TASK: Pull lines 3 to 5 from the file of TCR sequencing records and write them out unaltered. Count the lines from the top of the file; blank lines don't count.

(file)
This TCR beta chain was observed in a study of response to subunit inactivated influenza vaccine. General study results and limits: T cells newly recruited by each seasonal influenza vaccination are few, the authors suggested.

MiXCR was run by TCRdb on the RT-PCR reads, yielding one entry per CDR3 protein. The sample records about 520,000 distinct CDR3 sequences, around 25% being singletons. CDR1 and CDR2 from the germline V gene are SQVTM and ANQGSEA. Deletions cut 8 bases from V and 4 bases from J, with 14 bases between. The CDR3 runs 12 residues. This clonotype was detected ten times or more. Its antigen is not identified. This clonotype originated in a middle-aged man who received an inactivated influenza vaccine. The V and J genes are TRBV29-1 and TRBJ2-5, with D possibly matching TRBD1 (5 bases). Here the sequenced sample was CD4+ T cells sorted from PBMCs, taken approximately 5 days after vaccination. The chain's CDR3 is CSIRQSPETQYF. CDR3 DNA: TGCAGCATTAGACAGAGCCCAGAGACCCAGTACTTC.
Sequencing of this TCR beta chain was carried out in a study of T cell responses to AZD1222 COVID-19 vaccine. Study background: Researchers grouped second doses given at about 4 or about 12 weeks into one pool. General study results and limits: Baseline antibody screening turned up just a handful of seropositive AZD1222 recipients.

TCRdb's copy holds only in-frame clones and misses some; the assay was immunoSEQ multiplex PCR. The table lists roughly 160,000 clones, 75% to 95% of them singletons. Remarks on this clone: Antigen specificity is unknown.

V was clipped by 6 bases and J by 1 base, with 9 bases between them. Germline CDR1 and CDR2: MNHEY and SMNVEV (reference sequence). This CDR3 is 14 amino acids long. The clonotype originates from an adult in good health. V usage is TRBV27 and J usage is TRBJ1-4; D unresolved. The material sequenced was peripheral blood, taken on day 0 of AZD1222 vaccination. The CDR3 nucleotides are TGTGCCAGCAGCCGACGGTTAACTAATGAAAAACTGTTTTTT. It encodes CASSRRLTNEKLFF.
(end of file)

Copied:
Sequencing of this TCR beta chain was carried out in a study of T cell responses to AZD1222 COVID-19 vaccine. Study background: Researchers grouped second doses given at about 4 or about 12 weeks into one pool. General study results and limits: Baseline antibody screening turned up just a handful of seropositive AZD1222 recipients.

TCRdb's copy holds only in-frame clones and misses some; the assay was immunoSEQ multiplex PCR. The table lists roughly 160,000 clones, 75% to 95% of them singletons. Remarks on this clone: Antigen specificity is unknown.

V was clipped by 6 bases and J by 1 base, with 9 bases between them. Germline CDR1 and CDR2: MNHEY and SMNVEV (reference sequence). This CDR3 is 14 amino acids long. The clonotype originates from an adult in good health. V usage is TRBV27 and J usage is TRBJ1-4; D unresolved. The material sequenced was peripheral blood, taken on day 0 of AZD1222 vaccination. The CDR3 nucleotides are TGTGCCAGCAGCCGACGGTTAACTAATGAAAAACTGTTTTTT. It encodes CASSRRLTNEKLFF.